Late last week and into the weekend, the smartphone-based game Pokemon Go exploded in popularity and has become a pop culture phenomenon. That’s especially remarkable if you consider that the game was only officially released on Wednesday.

Walk around any given Arlington neighborhood last night and you were likely to see people loitering about, glued to their phone — more so than usual, at least. The game takes place on local streets and gathering places across the world, in augmented reality.

Pokemon creatures may appear on the sidewalk in front of you. A park or a community center may be a Pokemon gym (there’s even a Pokemon gym inside the Pentagon). A local business may make a payment in the game to attract Pokemon — and thus attract Pokemon-playing potential customers.

Given the game’s popularity, we were interested in knowing which team local players were joining. Let us know in the poll below.


Arlington County police carArlington County Police responded to an unusual burglary call yesterday in the Donaldson Run neighborhood.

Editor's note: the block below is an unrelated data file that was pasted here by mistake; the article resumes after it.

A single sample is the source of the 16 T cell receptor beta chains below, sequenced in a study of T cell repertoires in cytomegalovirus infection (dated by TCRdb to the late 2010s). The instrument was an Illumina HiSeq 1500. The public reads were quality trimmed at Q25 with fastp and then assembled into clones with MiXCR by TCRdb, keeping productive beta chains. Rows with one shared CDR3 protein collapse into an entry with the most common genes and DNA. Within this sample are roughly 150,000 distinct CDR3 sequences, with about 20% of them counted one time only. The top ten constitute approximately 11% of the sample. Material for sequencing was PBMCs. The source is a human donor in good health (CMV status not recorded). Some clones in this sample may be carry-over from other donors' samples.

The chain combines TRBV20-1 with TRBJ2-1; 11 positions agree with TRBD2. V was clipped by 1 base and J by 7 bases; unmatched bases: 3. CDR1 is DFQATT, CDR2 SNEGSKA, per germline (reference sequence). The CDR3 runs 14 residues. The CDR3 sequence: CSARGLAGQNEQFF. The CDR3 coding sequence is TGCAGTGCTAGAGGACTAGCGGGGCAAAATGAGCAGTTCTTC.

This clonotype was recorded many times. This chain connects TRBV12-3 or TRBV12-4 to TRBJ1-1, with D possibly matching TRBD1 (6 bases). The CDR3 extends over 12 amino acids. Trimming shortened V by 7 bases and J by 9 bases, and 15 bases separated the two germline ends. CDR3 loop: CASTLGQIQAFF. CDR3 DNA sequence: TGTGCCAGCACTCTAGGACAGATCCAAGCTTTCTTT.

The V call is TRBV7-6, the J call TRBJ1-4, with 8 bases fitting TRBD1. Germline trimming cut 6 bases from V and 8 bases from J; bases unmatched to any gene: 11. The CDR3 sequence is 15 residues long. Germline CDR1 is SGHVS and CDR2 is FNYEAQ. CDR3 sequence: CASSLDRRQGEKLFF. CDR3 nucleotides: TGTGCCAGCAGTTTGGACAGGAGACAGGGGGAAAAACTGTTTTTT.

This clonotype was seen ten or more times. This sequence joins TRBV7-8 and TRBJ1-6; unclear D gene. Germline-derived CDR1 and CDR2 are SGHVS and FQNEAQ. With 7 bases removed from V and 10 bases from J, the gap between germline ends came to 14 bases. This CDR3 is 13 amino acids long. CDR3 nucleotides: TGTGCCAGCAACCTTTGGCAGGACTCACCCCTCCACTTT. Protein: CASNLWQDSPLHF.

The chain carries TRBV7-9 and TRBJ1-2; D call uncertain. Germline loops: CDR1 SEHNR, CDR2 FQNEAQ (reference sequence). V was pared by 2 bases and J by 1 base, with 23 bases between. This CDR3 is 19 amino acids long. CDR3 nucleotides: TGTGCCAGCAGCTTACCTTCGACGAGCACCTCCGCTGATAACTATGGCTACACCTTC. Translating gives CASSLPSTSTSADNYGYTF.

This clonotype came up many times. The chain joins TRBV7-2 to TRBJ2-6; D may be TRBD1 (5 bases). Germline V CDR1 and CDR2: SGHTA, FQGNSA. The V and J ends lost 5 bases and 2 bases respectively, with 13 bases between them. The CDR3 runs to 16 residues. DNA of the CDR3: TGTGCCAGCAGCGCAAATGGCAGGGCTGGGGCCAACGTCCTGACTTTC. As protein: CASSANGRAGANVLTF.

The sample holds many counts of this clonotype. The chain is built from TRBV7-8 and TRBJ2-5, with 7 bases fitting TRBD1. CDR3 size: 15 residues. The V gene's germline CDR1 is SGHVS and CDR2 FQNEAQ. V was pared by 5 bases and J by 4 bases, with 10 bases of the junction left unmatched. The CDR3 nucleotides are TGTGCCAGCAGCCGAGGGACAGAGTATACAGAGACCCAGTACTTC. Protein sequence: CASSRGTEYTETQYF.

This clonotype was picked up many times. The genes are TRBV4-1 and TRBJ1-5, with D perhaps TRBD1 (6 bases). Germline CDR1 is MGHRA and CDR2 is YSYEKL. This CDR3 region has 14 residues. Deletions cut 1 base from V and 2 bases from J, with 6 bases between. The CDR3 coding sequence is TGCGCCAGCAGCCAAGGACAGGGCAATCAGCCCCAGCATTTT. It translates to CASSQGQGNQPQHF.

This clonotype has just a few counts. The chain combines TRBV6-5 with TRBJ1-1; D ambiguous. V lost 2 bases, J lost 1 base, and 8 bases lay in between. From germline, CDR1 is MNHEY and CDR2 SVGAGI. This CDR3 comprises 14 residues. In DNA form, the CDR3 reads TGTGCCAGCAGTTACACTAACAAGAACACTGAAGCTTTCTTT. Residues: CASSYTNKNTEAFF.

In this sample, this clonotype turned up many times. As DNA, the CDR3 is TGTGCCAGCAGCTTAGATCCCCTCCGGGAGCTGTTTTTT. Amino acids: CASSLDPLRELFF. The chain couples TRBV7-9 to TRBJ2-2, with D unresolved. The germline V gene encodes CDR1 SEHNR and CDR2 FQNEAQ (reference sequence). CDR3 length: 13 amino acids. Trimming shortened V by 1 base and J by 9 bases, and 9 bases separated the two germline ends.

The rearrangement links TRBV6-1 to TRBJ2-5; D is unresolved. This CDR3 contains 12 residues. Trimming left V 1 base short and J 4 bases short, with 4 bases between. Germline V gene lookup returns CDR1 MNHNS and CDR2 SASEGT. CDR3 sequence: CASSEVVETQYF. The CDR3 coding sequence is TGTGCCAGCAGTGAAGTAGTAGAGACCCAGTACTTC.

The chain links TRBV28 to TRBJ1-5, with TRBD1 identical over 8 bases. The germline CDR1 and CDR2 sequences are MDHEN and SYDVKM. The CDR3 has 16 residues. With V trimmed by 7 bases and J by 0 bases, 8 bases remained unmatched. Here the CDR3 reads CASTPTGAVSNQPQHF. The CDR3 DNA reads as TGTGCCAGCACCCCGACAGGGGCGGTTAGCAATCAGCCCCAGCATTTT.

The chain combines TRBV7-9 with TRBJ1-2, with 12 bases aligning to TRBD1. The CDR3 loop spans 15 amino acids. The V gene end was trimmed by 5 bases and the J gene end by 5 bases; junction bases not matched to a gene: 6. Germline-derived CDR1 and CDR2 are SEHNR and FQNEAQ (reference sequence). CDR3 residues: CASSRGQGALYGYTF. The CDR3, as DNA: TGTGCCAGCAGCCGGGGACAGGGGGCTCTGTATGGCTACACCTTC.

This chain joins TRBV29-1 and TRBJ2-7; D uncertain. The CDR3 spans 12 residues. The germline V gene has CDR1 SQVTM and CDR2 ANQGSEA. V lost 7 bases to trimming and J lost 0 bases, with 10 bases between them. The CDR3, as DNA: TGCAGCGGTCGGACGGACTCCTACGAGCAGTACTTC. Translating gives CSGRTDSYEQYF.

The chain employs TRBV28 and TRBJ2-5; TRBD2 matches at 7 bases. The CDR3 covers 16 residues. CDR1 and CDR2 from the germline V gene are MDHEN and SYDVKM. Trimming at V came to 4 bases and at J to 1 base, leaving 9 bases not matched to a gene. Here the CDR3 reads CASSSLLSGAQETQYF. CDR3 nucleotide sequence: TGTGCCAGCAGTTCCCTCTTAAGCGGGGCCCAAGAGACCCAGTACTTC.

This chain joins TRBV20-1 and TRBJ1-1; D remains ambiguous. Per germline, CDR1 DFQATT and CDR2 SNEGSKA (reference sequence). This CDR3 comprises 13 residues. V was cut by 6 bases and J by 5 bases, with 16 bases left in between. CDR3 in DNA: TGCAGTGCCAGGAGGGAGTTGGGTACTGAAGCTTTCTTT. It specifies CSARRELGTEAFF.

A homeowner returned to his or her residence on the 2700 block of N. Beechwood Street after a few days away, only to find that something wasn’t quite right — someone had been inside the house and had helped themselves to some sweet treats.

“Between 12:00 p.m. on August 9 and 9:00 p.m. on August 12, an unknown suspect(s) entered a residence through a doggie door and ate the homeowner’s popsicles and whipped cream,” according to a crime report. “The suspect(s) proceeded to play with Pokémon cards that were found in the residence.”

“After they enjoyed some popsicles, they played a bit with some Pokemon cards and left,” ACPD spokesman Dustin Sternbeck said of the suspect or suspects, whose identity and motive remains a mystery.


A convention of furries — a subculture interested of anthropomorphic animal characters — has taken over the lower levels of the Hyatt Regency Crystal City (2799 Richmond Highway) this weekend.

The 8th annual Fur the More convention is happening today through Sunday, March 8. Attendance at the convention starts at $55.

Starting today (Friday), the lower three levels of the building are filled with art, costumes and panel discussions of various fandoms. There are a few dozen full-body character suits called a fursuit that has become the iconic image of the fandom, but most of the couple hundred of attendees at the convention’s opening range from Pokémon kigurumi to subtle tails or cat ears sported by hotel staff.